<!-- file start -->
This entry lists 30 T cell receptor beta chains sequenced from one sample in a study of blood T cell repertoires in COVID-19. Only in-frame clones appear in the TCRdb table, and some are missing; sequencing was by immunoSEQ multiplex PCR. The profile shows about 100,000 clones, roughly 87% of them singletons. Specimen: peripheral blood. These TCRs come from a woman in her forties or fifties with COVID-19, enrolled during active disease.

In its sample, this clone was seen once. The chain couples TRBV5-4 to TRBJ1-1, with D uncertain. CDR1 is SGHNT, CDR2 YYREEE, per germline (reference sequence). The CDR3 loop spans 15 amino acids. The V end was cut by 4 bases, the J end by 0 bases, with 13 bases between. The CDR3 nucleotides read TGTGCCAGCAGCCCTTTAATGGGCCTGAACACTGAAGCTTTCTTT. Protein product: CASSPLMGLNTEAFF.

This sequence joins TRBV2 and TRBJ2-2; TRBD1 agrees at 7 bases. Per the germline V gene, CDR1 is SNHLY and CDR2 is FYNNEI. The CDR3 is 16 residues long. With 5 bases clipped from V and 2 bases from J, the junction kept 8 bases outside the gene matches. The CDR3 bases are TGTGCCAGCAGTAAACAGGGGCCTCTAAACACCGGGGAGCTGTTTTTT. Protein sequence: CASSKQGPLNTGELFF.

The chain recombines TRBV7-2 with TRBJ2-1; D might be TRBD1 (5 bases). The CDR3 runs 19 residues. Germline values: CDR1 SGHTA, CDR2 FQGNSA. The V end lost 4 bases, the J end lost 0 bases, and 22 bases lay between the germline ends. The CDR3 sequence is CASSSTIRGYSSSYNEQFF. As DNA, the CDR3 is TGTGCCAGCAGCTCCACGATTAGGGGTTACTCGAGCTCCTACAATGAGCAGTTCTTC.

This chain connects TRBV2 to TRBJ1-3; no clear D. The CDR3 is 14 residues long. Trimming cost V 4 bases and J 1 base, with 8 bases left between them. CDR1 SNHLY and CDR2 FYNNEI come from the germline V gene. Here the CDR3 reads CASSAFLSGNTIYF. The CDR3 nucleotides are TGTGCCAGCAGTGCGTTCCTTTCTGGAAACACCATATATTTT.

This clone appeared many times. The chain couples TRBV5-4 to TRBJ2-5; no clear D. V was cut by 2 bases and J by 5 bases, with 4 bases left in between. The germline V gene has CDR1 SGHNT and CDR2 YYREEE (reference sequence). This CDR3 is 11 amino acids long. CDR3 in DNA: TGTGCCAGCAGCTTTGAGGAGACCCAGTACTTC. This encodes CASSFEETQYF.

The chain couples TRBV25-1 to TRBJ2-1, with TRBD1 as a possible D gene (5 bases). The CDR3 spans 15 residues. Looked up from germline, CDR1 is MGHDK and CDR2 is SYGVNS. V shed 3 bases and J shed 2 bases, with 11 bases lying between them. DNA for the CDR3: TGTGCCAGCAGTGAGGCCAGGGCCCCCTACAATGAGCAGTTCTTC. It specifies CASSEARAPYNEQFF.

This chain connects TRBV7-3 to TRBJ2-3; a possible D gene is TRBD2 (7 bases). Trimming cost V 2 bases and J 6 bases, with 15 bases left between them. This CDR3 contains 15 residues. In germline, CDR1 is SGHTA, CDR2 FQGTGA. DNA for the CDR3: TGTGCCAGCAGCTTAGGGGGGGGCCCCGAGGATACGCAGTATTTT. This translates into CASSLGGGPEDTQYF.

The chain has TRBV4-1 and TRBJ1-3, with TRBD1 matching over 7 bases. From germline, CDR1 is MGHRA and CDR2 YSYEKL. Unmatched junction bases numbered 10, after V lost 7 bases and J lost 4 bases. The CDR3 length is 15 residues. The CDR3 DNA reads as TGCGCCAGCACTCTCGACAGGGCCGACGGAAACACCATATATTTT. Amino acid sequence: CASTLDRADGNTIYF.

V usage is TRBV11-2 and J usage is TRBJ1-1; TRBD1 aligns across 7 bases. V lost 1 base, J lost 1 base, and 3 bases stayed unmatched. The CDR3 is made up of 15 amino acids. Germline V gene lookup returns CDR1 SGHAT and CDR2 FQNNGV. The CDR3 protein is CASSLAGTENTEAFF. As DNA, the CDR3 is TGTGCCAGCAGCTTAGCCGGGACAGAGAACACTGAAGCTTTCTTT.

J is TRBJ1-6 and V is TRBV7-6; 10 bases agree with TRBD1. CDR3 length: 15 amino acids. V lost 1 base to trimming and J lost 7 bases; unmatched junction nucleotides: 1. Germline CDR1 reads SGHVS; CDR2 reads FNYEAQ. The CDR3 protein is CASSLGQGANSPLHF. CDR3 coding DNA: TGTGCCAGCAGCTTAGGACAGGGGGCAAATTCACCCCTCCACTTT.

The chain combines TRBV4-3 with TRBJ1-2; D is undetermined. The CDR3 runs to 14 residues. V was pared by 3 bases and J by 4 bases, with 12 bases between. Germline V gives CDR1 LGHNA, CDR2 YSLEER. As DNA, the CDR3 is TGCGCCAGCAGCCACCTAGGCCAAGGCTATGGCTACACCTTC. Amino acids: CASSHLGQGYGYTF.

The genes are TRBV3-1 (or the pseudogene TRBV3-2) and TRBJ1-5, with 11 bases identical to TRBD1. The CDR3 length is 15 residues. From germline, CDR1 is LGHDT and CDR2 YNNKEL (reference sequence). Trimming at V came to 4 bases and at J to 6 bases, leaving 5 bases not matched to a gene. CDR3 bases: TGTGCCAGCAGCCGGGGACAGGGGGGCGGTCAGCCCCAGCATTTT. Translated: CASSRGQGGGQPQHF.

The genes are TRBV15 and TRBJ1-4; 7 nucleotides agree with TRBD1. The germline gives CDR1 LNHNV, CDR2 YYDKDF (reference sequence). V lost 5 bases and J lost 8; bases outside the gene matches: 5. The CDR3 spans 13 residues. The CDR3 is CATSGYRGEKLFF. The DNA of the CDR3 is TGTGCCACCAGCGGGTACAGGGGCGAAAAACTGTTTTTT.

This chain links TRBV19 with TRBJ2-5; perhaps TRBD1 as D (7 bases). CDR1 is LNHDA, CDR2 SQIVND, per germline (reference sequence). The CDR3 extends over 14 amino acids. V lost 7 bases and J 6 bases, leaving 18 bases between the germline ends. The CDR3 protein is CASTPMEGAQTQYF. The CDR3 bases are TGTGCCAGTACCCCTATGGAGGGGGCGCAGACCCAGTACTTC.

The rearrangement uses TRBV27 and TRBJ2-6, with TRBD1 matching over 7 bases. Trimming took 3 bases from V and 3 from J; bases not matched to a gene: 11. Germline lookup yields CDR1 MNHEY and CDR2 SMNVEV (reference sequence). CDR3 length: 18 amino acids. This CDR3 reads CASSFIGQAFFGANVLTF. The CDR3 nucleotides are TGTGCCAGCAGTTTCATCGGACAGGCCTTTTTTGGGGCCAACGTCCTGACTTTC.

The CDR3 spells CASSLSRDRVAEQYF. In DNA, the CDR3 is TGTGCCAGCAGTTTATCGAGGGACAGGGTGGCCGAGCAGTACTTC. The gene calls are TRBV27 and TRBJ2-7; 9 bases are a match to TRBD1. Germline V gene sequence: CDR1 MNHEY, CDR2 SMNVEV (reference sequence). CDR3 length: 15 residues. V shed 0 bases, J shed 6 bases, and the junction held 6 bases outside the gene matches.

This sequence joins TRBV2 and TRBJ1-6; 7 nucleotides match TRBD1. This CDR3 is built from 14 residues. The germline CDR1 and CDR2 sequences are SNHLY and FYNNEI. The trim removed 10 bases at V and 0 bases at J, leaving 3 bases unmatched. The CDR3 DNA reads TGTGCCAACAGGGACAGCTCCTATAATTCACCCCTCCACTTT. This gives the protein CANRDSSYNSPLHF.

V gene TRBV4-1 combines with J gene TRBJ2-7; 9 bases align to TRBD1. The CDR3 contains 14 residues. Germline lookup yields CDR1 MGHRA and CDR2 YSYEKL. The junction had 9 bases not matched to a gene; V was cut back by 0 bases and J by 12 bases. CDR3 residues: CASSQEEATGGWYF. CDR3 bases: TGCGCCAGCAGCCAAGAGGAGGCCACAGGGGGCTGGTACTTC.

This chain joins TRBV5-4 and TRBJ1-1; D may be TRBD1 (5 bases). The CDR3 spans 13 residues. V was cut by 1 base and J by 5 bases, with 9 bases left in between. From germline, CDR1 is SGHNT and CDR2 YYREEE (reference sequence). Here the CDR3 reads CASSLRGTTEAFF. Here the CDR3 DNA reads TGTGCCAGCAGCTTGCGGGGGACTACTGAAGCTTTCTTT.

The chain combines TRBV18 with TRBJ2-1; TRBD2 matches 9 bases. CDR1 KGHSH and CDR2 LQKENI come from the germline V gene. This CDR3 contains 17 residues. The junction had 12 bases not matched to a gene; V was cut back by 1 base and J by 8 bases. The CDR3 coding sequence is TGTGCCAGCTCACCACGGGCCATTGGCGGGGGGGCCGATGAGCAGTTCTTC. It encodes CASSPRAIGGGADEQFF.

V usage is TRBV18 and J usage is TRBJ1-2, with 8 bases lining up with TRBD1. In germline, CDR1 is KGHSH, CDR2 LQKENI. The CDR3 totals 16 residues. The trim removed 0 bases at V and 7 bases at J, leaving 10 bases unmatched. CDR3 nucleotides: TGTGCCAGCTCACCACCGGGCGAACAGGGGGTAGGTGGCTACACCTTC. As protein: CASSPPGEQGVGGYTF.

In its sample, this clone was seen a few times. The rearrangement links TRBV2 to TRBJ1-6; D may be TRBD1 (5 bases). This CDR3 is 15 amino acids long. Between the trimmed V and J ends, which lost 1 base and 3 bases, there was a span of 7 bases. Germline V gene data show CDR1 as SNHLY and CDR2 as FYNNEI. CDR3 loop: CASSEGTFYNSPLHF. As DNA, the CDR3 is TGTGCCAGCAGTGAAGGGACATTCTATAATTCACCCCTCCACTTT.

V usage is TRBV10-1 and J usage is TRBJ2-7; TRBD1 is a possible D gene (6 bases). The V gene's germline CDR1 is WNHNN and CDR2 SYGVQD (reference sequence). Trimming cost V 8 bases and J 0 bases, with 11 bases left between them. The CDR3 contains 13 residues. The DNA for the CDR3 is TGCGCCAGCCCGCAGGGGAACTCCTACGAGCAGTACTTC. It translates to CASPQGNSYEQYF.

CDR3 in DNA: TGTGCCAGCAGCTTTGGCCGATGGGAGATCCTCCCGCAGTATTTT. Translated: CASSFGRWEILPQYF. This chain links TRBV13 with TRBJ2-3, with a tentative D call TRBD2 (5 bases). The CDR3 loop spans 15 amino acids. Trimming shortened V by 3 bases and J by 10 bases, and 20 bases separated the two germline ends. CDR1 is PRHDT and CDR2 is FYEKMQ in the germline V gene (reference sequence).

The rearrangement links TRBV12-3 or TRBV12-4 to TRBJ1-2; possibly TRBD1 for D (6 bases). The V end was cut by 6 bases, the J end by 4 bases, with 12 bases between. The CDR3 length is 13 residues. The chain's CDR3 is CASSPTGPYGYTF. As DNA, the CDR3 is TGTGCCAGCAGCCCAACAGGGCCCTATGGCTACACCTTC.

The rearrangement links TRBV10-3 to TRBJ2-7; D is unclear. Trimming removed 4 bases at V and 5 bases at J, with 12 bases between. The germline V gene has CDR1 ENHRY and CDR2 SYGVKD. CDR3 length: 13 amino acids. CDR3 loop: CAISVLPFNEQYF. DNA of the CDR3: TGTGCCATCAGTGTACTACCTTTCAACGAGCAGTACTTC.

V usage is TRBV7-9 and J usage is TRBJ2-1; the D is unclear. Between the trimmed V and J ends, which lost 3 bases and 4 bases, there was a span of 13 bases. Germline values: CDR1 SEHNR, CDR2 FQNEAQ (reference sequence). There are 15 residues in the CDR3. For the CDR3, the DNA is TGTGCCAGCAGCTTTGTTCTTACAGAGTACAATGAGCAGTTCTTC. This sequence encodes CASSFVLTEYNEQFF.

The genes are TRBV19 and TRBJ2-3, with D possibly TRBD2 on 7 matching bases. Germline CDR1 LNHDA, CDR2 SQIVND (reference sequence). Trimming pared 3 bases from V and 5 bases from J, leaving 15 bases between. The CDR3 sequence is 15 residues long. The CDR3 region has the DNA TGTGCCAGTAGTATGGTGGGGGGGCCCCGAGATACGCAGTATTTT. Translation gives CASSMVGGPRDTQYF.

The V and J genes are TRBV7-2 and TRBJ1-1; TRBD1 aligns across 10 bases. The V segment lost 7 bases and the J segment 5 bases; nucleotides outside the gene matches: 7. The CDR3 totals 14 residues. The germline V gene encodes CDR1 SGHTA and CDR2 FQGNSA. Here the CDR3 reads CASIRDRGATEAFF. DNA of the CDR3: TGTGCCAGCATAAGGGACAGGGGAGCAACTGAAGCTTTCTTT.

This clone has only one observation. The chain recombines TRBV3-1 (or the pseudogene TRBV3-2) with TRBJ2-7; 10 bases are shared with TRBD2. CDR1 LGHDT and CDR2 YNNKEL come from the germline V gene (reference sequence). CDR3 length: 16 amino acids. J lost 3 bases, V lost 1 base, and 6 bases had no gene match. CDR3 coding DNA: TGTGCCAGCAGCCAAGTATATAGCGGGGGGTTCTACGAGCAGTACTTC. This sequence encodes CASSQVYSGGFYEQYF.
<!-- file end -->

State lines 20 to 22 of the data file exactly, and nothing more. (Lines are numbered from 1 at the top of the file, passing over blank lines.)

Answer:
This chain joins TRBV5-4 and TRBJ1-1; D may be TRBD1 (5 bases). The CDR3 spans 13 residues. V was cut by 1 base and J by 5 bases, with 9 bases left in between. From germline, CDR1 is SGHNT and CDR2 YYREEE (reference sequence). Here the CDR3 reads CASSLRGTTEAFF. Here the CDR3 DNA reads TGTGCCAGCAGCTTGCGGGGGACTACTGAAGCTTTCTTT.

The chain combines TRBV18 with TRBJ2-1; TRBD2 matches 9 bases. CDR1 KGHSH and CDR2 LQKENI come from the germline V gene. This CDR3 contains 17 residues. The junction had 12 bases not matched to a gene; V was cut back by 1 base and J by 8 bases. The CDR3 coding sequence is TGTGCCAGCTCACCACGGGCCATTGGCGGGGGGGCCGATGAGCAGTTCTTC. It encodes CASSPRAIGGGADEQFF.

V usage is TRBV18 and J usage is TRBJ1-2, with 8 bases lining up with TRBD1. In germline, CDR1 is KGHSH, CDR2 LQKENI. The CDR3 totals 16 residues. The trim removed 0 bases at V and 7 bases at J, leaving 10 bases unmatched. CDR3 nucleotides: TGTGCCAGCTCACCACCGGGCGAACAGGGGGTAGGTGGCTACACCTTC. As protein: CASSPPGEQGVGGYTF.